The Department of Homeland Security says that “without statutory relief we remain constrained in responding” to the threat of drones and must rely on “conventional means.” Without legal changes, the agency is “limited in its ability to fully develop counter UAS technologies — further delaying our security response,” spokeswoman Anna Franko said.
Some detection systems are deployed in the Washington region, although coverage is limited. Homeland Security officials say they cannot discuss all that is being done.
Security concerns, including from the FBI, have held up regulations that would allow much broader use of drones for business.
[A U.S. drone advisory group has been meeting in secret for months. It hasn’t gone well.]
A Trump administration pilot program on expanding drone use is meant, in part, to provide the data and experience to help assuage such concerns, backers said.
Fear of a surgical strike
In the Washington region, drone policing can be an absurd and disturbing affair, as efforts to deal with brazen and sometimes comical behavior are colored by a post-9/11 sense that potent attacks could come at any moment.
One man was detained in 2015 for flying his drone inside the chamber of the Jefferson Memorial. After allowing authorities to search his iPad controller and car, he was deemed “negative for any suspicious indicators” and given a ticket, according to an FAA incident database. In general, flying drones in a national park, without a special permit, is illegal.
In another instance, two Ukrainians were questioned by the Secret Service and had their drone confiscated after flying it near the Washington Monument, according to the database. Someone else was cited for filming a fitness video there.
But many operators remain out of law enforcement’s reach, their identities and motives obscured.
On a late night in June, four drones were captured on security cameras flying across from the Pentagon, according to an incident report.
“One of the drones possibly crashed or burned in the sky and that was the last sighting,” the report said. An Arlington County police spokeswoman said its officers responded but found nothing.
Duggan’s effort to quantify the threat was unusual. Rather than relying on anecdotal information or random sightings, the commander of Joint Base Myer-Henderson Hall wanted data.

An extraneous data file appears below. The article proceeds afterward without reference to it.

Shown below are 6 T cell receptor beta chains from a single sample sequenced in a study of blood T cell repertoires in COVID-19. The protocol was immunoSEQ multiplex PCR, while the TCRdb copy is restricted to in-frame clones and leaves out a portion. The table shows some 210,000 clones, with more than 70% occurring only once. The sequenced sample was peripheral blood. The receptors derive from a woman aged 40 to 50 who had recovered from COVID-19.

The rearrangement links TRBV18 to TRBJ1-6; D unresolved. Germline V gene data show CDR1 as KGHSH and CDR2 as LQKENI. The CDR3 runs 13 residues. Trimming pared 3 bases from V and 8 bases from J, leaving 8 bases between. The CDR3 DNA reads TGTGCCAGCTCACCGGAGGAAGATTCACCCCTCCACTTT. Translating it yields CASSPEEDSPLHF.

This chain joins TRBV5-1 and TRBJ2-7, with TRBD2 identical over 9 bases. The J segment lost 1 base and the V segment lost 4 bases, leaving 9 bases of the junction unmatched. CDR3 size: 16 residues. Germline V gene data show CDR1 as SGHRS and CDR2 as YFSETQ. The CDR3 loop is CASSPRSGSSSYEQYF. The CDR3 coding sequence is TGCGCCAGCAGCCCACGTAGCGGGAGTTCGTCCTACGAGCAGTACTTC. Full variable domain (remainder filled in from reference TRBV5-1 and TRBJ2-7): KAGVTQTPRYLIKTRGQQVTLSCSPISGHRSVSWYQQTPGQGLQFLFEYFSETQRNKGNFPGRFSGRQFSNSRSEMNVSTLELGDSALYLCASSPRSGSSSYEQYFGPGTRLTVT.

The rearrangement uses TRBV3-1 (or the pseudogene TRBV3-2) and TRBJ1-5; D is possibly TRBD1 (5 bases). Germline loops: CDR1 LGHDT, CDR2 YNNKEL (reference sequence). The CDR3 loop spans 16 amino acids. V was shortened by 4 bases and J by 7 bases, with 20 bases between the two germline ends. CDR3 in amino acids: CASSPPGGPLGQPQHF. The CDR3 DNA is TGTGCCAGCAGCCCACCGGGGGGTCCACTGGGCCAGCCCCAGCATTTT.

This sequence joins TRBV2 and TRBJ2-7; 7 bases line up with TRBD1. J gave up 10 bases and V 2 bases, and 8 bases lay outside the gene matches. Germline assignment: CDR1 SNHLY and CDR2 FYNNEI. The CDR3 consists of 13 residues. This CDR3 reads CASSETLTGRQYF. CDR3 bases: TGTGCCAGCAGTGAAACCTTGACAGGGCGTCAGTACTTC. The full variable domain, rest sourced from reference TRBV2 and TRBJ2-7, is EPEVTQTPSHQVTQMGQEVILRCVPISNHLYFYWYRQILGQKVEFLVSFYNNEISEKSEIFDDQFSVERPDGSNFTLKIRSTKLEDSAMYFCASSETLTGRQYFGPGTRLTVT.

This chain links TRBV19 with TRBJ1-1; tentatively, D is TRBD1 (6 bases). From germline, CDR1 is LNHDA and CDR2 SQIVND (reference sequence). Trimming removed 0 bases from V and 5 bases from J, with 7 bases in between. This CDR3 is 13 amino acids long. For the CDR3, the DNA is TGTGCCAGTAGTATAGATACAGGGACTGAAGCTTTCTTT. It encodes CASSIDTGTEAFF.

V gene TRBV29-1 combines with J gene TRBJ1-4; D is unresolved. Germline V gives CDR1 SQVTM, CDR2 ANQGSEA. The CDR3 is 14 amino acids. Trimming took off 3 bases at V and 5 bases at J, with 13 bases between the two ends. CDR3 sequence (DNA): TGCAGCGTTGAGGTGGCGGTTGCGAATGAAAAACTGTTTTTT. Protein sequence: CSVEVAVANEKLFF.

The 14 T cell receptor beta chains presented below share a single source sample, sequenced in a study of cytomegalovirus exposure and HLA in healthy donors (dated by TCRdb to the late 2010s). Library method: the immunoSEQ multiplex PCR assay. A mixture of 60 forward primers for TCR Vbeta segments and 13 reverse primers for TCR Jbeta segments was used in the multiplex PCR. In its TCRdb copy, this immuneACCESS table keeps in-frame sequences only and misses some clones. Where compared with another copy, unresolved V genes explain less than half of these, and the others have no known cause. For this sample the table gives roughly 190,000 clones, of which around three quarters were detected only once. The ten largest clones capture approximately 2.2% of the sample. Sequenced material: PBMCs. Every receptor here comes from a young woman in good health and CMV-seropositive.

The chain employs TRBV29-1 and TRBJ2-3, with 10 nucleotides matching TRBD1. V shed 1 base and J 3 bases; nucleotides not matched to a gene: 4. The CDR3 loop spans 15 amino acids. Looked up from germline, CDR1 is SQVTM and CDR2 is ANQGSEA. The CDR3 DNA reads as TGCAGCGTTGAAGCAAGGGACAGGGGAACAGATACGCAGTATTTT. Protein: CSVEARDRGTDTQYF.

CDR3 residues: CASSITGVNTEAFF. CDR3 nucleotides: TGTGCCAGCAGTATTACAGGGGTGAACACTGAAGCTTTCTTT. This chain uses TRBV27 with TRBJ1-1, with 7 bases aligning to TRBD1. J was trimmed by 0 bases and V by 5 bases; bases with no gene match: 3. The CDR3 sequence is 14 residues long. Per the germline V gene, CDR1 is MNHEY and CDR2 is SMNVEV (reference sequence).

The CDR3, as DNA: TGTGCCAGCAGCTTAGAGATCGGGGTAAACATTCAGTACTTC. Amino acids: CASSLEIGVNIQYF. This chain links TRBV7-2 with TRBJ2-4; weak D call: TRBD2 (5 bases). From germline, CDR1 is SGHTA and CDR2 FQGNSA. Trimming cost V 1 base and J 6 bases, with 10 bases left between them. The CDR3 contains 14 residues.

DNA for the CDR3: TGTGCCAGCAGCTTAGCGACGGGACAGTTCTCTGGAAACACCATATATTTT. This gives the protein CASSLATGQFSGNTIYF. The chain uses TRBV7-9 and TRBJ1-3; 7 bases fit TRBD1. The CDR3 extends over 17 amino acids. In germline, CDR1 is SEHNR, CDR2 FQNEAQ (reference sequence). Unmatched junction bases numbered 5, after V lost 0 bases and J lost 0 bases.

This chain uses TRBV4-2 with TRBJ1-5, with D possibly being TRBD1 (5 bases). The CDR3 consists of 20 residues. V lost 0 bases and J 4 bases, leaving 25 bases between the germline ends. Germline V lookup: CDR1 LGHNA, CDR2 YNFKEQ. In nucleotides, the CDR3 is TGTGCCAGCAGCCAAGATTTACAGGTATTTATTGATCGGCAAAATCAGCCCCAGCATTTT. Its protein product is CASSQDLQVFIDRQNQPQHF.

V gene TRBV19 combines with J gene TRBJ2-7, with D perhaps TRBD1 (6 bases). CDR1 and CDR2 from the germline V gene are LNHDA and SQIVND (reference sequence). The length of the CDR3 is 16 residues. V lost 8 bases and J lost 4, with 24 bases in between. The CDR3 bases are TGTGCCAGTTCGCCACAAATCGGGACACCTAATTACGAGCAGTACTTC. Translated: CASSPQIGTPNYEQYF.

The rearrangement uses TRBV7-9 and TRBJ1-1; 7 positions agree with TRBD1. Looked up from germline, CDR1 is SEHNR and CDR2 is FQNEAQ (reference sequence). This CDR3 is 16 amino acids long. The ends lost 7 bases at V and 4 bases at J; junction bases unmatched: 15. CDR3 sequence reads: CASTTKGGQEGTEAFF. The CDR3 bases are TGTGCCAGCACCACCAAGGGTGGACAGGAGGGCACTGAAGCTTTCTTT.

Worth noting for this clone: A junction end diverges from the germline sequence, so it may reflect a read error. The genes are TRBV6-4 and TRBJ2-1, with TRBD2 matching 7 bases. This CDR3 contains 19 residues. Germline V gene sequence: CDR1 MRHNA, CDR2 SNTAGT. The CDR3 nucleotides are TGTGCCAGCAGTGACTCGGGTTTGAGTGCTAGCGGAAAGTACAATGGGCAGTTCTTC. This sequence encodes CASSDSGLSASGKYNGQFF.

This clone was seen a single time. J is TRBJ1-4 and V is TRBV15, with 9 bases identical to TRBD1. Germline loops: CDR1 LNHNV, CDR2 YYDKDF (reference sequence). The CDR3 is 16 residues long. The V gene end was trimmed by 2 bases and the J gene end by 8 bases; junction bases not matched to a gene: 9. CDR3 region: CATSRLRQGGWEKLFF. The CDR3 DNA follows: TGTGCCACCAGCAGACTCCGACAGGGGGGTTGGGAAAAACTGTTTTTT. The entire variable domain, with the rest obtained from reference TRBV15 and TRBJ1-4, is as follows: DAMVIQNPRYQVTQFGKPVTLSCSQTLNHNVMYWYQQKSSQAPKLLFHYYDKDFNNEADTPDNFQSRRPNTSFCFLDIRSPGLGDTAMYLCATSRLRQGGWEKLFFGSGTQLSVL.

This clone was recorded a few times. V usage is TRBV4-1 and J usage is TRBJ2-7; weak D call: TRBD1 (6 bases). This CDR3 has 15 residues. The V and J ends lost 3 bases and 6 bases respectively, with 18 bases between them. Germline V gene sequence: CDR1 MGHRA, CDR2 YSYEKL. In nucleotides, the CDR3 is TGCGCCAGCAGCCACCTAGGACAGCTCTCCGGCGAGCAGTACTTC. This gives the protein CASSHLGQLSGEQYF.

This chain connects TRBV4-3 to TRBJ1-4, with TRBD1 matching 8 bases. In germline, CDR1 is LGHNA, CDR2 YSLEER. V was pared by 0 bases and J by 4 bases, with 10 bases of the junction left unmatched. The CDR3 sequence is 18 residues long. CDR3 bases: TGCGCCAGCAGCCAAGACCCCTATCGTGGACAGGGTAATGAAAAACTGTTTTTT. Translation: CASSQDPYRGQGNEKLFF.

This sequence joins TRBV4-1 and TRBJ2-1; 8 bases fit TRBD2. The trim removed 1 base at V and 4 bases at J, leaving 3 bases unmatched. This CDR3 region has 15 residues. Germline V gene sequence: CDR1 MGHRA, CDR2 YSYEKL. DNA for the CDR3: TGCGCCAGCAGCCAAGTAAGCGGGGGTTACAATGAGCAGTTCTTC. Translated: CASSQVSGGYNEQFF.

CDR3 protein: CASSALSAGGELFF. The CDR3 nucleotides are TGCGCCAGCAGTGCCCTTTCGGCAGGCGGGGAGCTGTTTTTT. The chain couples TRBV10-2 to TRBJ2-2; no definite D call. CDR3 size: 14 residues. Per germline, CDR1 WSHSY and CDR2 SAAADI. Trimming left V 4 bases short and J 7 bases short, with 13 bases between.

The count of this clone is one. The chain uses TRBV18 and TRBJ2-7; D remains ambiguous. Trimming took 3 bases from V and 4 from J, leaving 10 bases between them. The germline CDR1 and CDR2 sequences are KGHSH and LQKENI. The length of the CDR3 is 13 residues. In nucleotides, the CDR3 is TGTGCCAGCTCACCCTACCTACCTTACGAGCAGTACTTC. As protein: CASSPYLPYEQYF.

Duggan worked with a San Francisco-based detection company, Dedrone, run by a former German drone maker. Joerg Lamprecht, the company’s chief executive, saw a business opportunity in late 2013, when a protester crashed a drone a few feet from Chancellor Angela Merkel.
“You have a lock in your home. It’s not for your mailman or your neighbors. It’s for the one bad guy who might sneak in,” Lamprecht said. “It’s the same for the airspace.”
The company’s radio-frequency sensor on the roof of the National Defense University at Fort McNair, along Washington’s riverfront, documented 52 drone sightings in 26 days. Technicians then moved the equipment across the Potomac to the fitness center at Fort Myer, near Arlington National Cemetery in Virginia. They tallied another 43 sightings in a month. Some drones appeared multiple times.
The sensors generally pick up signals within a kilometer or two, sometimes farther, the company said.
The areas covered reach far beyond the posts themselves but represent just a fraction of the federal no-fly area for drones. Washington’s Flight Restricted Zone stretches about 15 miles from Reagan National Airport and bans drone flights not specifically authorized by the FAA. Such permissions are exceedingly rare, and none were given near the Army posts at the time, the agency said.
Given the technology used, the company couldn’t provide precise locations for the drones or operators, although that can be done with other equipment.
The detection effort could also have picked up signals from the federal government’s own drone research.
As a career Special Forces officer with experience tracking cyber- and other “asymmetrical” attacks, Duggan has for years studied the mind-set of adversaries seeking ways to inflict the greatest harm on the United States at the lowest cost. A drone attack is one of many, he said.
Given that Russia-aligned forces are believed to have used a drone to drop a grenade on a large ammunition depot in Ukraine last year , disrupting supply lines, and that the Islamic State arms cheap commercial drones in Syria and elsewhere, the risks weigh on him.
Surrounded by the history of Fort Myer, along the path taken by the mounted platoon that carries flag-draped coffins to Arlington, Duggan considered a Parrot Bebop drone that has been used in Syria and popped up repeatedly in the detection data. On Sept. 3, the aircraft was detected multiple times after 1 a.m. Then it returned for 21 minutes the next evening.
“It was just odd. It was atypical,” Duggan said.
It probably wasn’t probing his defenses or doing surveillance, he said. But a determined foe could do that — or worse, perhaps, with a “specific surgical strike or just to paralyze or cause fear,” undermining readiness.
“Bases are not sanctuaries,” Duggan said. “If I’m an adversary, this is where I’m going to take you out. Why? Because we have this mentality that we’re all safe, everything’s good.”
Read this story at The Washington Post.